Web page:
First-year Secondary Education Major Gerald Lemmon says things are hard for him during the holidays due to a dairy sensitivity, especially when it comes to desserts, which often contain milk. “With that, it’s hard to really get through the holidays sometimes, because there’s candy, there’s festivities, there’s all kinds of stuff.”
To make up for this, Lemmon uses marshmallows in place of milk in pastries. “You can make cookies into a cake using that, and it just adds another layer of soft, gooey flavor, which is kind of cool.”
Lemmon also says his favorite holiday dessert is his grandmother’s chocolate cookie bars, which contain sugar, flour, non-dairy butter, non-dairy chocolate chips and walnuts. These are combined and baked in the oven, then cut into squares. “It’s just like having a cookie, but it’s much softer and it doesn’t have milk,” he explains.
Former PULSE Editor-in-Chief Nicole Trejo-Valli, who has a gluten and dairy intolerance, says she still allows herself to indulge on foods that her body is sensitive to. “It has never really been an issue for me other than when it comes to desserts, but if there is something I love, then I'll eat it even if I shouldn't,” she says. “The holidays are a special occasion, and my dietary restrictions are more of a personal choice, which is why I'll indulge when it comes to dessert during this time.” Trejo-Valli says her favorite foods to eat during the holiday season are apple pie with ice cream and her mom’s pork.
Making the Most of the Holidays
For some, the holidays are a time of joy and love, regardless of whether or not they eat a turkey, stuffing and mashed potatoes. For others, it can be hard, and they may find themselves unable to enjoy the holidays as much as they’d like. All in all, remember that it’s not about the food; it’s about appreciating what you have and the people you love. Whether you have a dietary restriction or not, and no matter what you celebrate, Trejo-Valli says it best: “Live a little and indulge during the holidays.”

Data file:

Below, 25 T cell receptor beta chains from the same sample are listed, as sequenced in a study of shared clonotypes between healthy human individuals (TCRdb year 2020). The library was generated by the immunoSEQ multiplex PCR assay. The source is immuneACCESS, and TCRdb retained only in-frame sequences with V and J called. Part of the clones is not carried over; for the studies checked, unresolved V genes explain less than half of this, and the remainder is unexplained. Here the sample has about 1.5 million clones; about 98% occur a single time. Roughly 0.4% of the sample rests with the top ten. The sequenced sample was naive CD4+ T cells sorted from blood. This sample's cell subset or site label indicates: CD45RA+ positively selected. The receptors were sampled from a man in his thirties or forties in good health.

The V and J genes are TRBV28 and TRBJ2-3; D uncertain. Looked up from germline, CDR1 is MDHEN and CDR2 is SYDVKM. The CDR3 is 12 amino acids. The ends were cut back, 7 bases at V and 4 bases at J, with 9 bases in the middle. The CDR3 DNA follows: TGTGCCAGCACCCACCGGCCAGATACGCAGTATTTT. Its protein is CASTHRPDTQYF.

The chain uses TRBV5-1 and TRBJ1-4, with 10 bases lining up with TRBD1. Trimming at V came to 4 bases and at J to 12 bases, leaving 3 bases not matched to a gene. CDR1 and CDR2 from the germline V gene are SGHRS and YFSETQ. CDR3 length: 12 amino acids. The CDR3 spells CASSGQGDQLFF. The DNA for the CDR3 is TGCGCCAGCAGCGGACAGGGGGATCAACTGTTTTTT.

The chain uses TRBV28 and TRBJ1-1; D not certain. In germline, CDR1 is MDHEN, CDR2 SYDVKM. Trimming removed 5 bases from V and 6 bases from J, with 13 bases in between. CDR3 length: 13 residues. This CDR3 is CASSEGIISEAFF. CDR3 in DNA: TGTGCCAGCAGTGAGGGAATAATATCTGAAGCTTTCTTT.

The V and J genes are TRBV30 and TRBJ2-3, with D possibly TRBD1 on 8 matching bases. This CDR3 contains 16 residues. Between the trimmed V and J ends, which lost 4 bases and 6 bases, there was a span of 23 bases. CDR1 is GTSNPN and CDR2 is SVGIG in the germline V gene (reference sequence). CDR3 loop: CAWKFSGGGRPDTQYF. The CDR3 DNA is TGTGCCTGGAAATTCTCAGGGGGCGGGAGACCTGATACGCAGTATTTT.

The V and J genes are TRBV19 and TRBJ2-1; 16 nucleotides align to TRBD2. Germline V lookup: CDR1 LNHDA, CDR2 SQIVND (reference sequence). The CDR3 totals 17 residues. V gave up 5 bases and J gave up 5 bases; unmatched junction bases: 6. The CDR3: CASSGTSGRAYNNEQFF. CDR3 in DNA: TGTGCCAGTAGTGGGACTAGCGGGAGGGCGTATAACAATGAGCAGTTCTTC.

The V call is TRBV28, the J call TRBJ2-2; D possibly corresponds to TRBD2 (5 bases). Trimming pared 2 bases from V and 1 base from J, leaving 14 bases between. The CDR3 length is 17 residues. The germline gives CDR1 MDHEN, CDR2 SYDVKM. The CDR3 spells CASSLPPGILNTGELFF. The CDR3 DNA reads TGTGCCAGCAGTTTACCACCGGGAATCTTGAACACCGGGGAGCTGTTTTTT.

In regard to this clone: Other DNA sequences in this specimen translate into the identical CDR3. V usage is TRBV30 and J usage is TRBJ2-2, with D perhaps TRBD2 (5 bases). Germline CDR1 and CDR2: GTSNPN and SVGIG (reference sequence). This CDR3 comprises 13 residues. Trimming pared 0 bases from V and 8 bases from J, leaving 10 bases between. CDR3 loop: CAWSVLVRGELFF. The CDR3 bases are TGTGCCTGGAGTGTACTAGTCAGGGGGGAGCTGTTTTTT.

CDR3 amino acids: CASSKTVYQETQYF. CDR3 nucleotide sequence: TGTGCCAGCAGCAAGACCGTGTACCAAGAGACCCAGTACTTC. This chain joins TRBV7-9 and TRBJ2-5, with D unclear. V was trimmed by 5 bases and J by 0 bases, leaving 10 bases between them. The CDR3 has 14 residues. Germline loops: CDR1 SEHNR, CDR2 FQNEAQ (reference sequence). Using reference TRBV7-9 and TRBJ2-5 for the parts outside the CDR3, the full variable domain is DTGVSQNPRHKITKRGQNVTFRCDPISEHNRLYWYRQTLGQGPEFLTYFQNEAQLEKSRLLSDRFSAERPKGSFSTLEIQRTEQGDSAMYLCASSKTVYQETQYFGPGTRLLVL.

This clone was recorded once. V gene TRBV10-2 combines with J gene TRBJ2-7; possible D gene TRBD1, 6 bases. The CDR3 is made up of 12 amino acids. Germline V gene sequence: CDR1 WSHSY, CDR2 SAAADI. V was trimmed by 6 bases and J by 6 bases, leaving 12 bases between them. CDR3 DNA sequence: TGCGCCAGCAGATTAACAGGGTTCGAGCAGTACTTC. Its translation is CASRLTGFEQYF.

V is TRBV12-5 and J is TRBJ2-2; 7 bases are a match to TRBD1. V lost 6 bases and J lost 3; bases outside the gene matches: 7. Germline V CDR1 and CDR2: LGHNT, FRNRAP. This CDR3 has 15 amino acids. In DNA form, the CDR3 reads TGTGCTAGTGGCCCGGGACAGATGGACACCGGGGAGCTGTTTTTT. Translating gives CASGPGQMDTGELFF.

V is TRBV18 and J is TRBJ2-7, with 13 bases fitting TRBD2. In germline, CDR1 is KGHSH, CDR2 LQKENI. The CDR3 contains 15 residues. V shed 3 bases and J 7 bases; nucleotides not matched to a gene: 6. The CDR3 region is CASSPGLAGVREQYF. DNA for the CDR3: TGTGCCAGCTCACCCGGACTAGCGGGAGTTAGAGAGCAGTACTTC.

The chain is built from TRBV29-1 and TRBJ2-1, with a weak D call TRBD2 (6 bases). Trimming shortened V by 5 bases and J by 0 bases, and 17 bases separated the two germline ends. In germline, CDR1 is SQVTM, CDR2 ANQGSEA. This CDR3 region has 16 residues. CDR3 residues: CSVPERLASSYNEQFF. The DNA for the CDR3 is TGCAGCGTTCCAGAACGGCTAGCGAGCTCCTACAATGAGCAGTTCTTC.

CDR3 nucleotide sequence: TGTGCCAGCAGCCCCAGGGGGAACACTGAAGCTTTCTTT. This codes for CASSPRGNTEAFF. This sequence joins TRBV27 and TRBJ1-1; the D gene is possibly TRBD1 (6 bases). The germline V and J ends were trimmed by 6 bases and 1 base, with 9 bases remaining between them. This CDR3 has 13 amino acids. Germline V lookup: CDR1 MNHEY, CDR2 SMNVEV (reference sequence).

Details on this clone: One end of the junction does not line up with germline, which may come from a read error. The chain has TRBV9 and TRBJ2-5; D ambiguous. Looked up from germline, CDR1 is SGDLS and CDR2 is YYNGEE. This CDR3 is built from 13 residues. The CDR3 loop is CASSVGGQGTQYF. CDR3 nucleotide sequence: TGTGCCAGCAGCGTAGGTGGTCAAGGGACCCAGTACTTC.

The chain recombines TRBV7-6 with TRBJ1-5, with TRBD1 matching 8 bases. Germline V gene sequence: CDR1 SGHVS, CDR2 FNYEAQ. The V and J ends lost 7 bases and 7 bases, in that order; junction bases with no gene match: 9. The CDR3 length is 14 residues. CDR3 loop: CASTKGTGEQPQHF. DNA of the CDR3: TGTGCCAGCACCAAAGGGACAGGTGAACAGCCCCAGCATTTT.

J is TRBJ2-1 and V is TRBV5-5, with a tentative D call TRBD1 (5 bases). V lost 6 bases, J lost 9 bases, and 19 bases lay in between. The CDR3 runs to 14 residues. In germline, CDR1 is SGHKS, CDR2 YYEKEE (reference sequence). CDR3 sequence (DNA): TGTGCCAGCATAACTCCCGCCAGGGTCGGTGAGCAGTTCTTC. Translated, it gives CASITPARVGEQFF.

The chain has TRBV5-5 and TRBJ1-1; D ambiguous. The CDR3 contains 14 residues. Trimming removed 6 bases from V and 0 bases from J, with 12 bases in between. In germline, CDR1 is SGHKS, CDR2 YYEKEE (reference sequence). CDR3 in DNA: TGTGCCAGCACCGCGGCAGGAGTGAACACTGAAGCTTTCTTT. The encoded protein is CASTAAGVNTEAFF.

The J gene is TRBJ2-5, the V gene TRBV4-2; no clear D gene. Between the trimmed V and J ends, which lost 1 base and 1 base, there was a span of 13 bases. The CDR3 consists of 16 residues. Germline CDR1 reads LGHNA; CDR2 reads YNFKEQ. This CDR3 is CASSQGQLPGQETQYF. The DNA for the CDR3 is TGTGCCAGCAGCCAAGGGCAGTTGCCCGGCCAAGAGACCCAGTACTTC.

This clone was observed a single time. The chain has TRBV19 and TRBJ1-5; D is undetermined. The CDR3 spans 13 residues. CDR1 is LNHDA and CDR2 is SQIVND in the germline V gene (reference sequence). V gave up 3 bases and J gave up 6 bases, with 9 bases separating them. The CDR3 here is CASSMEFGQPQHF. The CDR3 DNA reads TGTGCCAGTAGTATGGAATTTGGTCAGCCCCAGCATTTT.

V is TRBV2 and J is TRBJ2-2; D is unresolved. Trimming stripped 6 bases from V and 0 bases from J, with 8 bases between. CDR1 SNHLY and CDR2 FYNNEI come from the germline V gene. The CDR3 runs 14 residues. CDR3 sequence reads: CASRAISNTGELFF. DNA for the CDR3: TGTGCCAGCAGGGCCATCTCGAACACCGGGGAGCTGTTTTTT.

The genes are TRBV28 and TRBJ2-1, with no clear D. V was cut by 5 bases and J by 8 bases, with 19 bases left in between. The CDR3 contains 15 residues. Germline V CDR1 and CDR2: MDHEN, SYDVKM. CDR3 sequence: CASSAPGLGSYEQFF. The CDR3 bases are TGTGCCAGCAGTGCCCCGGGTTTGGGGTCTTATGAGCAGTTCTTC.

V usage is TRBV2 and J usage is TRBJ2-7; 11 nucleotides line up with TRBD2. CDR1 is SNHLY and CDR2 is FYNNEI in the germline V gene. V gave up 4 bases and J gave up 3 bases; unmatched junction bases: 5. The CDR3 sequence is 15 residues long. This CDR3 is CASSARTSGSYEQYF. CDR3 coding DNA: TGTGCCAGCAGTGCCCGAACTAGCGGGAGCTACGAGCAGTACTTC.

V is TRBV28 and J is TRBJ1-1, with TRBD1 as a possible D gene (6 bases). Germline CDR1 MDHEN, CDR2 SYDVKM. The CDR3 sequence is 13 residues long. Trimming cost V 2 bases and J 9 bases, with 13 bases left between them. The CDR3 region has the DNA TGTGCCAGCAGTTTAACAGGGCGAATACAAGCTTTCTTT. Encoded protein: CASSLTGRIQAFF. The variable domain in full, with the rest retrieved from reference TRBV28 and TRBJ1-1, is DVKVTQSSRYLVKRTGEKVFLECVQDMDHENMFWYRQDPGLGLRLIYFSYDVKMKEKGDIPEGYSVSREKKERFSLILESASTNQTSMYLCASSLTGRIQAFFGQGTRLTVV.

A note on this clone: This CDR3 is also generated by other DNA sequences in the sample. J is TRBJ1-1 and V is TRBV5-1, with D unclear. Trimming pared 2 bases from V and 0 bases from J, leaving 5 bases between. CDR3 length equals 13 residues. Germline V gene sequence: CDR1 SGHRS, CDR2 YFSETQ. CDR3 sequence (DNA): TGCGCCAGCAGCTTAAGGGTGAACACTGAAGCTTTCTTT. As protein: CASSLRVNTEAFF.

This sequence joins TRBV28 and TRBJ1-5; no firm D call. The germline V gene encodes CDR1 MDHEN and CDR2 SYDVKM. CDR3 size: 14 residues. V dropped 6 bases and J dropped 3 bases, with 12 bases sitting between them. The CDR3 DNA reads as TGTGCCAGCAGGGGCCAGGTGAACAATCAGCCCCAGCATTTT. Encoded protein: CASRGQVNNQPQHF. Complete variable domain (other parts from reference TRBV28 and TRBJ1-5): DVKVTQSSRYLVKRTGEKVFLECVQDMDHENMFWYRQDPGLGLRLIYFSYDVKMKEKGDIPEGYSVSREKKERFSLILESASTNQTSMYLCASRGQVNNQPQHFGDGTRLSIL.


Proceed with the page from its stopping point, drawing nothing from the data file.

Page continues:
Holiday Diet Recipes Continued
Source: Healthful Pursuit
Prep time: 10 minutes
Cook time: 15 minutes
4 egg yolks
2 ¼ cups unsweetened vanilla almond milk
1 400mL can full-fat coconut milk (for Paleo, get guar gum-free coconut milk)
¼ cup coconut sugar
2 tsp pure gluten-free vanilla extract
1 tsp ground nutmeg (to drink right away, use ½ tsp)
1 tsp ground cinnamon
1 pinch allspice
Place eggs yolks in a small mixing bowl. Set aside.
Combine remaining ingredients in a medium-sized saucepan on medium heat. Bring to simmer, then reduce heat to low.
Slowly add ¼ cup of hot liquids at a time to the egg yolks while whisking continuously. Continue doing this until you've added about one cup of the liquid mixture. Transfer liquid + yolks mixture to saucepan.
Bring back to medium heat and whisk while it's simmering for four minutes.
Remove from heat and serve immediately, or pour in a mason jar and refrigerate.
Holiday Diet Recipes
Paleo & Gluten-Free Skillet